Despite the unprecedented pass rates recorded in the West Africa Senior Secondary Certificate Examination (WASSCE) in the 2020 and 2021 academic years, Gross Tertiary Enrolment Rate (GTER) remain below 20 percent.
This situation, members and partners of the Campaign Against the Privatisation and Commercialisation of Education (CAPCOE), believed is caused mainly by economic barriers to accessing tertiary education by the poor.
With this backdrop, CAPCOE is kicking against a policy proposal to transfer responsibility for tertiary salaries to tertiary institutions, indicating that this initiative will aggravate the situation as fee-paying will become the norm.
The NGO stated that the Minister of Finance, Ken Ofori Atta, in his address on 25th March, 2022, on measures to address current economic challenges in the country mentioned, and it came to their attention that government intends to wean-off public tertiary institutions from its payroll and provide them with a fixed amount ‘block grant; implying, if this policy is introduced, tertiary institutions would need to raise their revenue to pay a substantial part of their staff budget.
They outlined the consequences of similar policy decisions by some countries that deployed the same initiatives among which are: charging ‘realistic’ higher fees; increasing the percentage of fee-paying students; increasing the cut-offs for regular students to facilitate the percentage of fee-paying; and reduction in access to tertiary education for the poor.
The envisioned outcomes, they said, do not only depict policy incoherence, but contradict government’s plan to increase GTER from 18 percent to 40 percent by 2030, as equitable access through the removal of cost barriers are key strategies to achieve this audacious target.
“We believe a globally competitive human capital is a key driver of Ghana’s envisioned economic development. We, therefore, share a common interest in ensuring that secondary school graduates have equal and equitable access to affordable tertiary education by Article 38 (4) of the 1992 Constitution of Ghana,” he stated.
Again, the coalition of NGOs also indicated that they are informed of the justification being made by some members of the UTAG and Vice-Chancellors that, charging realistic fees is the way to go in improving quality, citing the examples of other European countries which have successfully implemented similar cost-shifting initiatives.
It is noteworthy that, the existence of adequate safety nets for poor students through responsive student loans and a meritorious, transparent and accountable scholarships systems has been critical to maintaining equity regardless of the introduction of fees in these countries.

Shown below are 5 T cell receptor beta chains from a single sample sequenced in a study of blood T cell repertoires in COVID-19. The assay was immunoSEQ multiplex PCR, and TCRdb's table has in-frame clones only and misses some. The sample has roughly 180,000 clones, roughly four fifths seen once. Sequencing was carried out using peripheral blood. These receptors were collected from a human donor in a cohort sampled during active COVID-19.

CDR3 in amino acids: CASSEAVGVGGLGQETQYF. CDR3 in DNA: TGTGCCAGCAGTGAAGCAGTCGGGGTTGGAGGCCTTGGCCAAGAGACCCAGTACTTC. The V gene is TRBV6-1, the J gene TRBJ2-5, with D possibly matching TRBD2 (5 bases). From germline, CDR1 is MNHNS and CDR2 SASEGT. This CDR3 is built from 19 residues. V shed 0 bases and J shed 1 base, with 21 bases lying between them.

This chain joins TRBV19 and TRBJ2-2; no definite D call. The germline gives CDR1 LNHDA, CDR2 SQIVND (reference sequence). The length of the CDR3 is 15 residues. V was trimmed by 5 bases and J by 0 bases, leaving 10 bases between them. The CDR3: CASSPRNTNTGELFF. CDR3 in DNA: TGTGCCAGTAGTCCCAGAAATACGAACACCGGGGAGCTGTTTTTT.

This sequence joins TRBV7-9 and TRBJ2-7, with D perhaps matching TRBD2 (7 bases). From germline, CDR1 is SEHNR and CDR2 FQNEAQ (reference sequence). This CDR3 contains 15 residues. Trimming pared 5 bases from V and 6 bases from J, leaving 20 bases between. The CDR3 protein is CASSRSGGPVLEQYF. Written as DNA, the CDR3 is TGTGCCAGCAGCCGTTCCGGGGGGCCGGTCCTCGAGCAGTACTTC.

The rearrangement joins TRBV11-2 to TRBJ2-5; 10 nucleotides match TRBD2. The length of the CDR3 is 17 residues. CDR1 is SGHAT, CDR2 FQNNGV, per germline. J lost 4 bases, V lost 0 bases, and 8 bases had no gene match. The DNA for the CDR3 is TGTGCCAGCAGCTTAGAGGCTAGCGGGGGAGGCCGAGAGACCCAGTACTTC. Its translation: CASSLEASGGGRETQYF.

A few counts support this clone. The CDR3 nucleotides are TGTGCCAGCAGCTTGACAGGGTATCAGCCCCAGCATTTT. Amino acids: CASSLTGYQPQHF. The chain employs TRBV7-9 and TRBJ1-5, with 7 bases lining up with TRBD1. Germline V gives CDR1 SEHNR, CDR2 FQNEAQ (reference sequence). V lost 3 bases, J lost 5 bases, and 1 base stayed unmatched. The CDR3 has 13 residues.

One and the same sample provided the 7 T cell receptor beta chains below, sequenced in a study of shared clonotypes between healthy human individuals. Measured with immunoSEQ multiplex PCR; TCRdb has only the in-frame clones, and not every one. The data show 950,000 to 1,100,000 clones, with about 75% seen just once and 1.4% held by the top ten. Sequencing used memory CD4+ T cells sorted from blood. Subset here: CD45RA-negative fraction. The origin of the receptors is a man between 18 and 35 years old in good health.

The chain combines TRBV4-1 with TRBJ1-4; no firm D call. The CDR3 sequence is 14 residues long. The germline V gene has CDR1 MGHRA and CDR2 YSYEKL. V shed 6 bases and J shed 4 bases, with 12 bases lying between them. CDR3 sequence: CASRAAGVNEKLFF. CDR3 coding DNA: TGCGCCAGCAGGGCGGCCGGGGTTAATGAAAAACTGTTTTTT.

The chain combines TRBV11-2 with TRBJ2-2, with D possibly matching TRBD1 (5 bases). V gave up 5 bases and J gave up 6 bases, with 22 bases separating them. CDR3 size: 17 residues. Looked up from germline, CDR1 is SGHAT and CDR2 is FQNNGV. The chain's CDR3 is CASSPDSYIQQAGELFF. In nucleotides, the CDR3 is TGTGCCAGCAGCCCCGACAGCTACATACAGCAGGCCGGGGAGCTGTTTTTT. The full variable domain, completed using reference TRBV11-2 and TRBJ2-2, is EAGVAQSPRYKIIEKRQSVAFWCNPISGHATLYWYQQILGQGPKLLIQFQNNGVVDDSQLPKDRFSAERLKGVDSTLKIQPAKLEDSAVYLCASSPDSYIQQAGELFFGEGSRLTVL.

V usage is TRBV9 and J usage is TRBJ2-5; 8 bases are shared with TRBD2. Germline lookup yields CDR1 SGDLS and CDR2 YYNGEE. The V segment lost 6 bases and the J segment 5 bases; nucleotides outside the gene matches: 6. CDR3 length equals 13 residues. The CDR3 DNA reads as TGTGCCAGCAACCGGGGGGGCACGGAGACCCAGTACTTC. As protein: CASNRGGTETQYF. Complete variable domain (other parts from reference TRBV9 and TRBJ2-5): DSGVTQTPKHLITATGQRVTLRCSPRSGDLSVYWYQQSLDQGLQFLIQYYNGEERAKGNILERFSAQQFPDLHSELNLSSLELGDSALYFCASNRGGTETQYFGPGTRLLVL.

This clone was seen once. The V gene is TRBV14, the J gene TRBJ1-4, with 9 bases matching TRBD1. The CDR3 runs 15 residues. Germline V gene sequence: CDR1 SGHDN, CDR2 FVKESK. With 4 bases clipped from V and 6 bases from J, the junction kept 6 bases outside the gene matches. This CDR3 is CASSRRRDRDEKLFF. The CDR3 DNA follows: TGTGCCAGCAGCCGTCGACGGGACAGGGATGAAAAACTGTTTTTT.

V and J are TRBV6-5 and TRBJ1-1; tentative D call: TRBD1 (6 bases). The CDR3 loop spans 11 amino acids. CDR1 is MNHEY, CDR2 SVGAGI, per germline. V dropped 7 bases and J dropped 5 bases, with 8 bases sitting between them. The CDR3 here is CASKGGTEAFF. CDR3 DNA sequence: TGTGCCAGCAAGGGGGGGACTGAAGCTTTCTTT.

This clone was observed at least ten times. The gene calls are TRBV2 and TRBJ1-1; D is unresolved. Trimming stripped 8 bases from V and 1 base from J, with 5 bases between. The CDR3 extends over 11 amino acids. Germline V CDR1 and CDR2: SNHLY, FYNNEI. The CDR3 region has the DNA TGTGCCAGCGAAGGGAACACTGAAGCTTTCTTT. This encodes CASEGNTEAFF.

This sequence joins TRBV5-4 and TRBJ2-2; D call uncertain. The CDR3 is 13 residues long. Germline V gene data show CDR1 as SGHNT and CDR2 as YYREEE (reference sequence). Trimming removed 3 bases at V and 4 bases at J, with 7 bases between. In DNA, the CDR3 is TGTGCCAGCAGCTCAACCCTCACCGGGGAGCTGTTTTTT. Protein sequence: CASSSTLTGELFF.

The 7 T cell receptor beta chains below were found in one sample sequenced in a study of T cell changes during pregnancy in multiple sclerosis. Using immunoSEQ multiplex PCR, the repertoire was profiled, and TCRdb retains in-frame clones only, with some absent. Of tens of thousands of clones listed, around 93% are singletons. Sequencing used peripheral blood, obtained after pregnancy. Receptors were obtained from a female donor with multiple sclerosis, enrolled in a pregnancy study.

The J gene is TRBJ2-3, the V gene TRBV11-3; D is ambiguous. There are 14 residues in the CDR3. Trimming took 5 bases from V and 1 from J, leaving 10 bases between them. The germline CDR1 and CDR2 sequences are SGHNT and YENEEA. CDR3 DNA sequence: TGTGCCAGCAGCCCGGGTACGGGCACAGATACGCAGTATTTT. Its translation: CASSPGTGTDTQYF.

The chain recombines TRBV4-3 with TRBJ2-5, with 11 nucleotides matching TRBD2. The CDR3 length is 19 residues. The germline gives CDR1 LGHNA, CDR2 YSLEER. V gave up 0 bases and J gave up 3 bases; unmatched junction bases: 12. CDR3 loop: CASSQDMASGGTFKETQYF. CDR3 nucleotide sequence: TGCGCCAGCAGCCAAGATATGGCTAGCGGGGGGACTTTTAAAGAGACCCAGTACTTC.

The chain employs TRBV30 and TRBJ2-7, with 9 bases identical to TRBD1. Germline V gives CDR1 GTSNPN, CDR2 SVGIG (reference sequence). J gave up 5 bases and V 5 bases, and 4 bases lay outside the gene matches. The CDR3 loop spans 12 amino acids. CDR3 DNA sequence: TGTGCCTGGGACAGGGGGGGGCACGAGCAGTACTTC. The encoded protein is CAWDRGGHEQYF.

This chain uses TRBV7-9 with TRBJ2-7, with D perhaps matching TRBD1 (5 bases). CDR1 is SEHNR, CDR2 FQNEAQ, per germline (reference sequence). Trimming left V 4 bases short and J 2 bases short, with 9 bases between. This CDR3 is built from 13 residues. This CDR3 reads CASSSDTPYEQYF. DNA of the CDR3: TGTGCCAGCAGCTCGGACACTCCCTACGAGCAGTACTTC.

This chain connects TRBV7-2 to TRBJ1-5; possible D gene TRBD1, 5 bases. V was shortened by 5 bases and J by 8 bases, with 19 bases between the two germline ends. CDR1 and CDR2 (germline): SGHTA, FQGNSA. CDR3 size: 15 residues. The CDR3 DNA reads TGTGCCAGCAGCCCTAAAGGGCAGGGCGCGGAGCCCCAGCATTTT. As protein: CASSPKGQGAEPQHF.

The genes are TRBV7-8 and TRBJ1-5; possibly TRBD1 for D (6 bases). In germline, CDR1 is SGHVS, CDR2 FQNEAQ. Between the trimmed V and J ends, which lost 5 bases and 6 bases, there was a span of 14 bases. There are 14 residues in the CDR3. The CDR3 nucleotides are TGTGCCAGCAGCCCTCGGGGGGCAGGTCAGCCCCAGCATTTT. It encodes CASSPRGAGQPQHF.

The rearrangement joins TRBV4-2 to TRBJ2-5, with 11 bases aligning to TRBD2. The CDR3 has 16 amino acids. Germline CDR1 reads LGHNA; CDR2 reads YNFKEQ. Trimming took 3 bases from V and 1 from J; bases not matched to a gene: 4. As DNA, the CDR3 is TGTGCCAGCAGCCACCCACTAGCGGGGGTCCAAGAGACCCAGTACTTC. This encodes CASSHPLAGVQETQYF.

In the case of Ghana, the equity context for the introduction of fees is absent. Students’ loan and scholarship systems by design are not responsive to the needs of poor students, as both are disbursed toward the end of the academic year, instead of arriving before the academic year when poor prospective students require funding to honour their admissions. Public scholarship schemes continue to operate in opacity without any accountability or certainty of access based on merit.
CAPCOE and partners opine that, in the absence of adequate safety nets to protect poor and needy students, the said policy proposal will increase the cost of accessing tertiary education and pose a major economic barrier to accessing tertiary education by the poor.
Suggesting alternative measures to this policy decision, they commended the renewed effort of the minister of finance to purge the public payroll of ghost names.
They also recommended the following: Intensify domestic resource mobilisation to shore up local revenues to finance social services provisioning; urgently pass and implement the Exemptions Bill with the same priority given to the e-levy; take drastic measures to minimise financial waste in the education sector by departing from the culture of single-source procurement for major procurement items and adopt the culture of competitive procurement to assure greater ‘Value For Money’ in the education sector; and invest in an export-driven economy by promoting value addition to raw materials such as gold, cocoa and crude oil to enhance foreign exchange earnings potential and reduce inflationary pressures.
“Finally, we urge government to continue to fully absorb the full cost of staff salaries in public tertiary institutions to maintain tertiary fees at reasonable levels. It is the responsibility of government to provide equal access to tertiary education,” the NGOs reiterated.
The statement was signed by Convener for CAPCOE, Richard Kwashie Kovey; Executive Director, Africa Education Watch, Kofi Asare; Secretary General, All Africa Students’ Union, Elorm Kwawu; and NUGS President, Ebenezer Boakye Yiadom.
The other members are Chairman, Ghana National Education Campaign Coalition, Joseph Atsu Homadzi; and USAG President Christian Armah.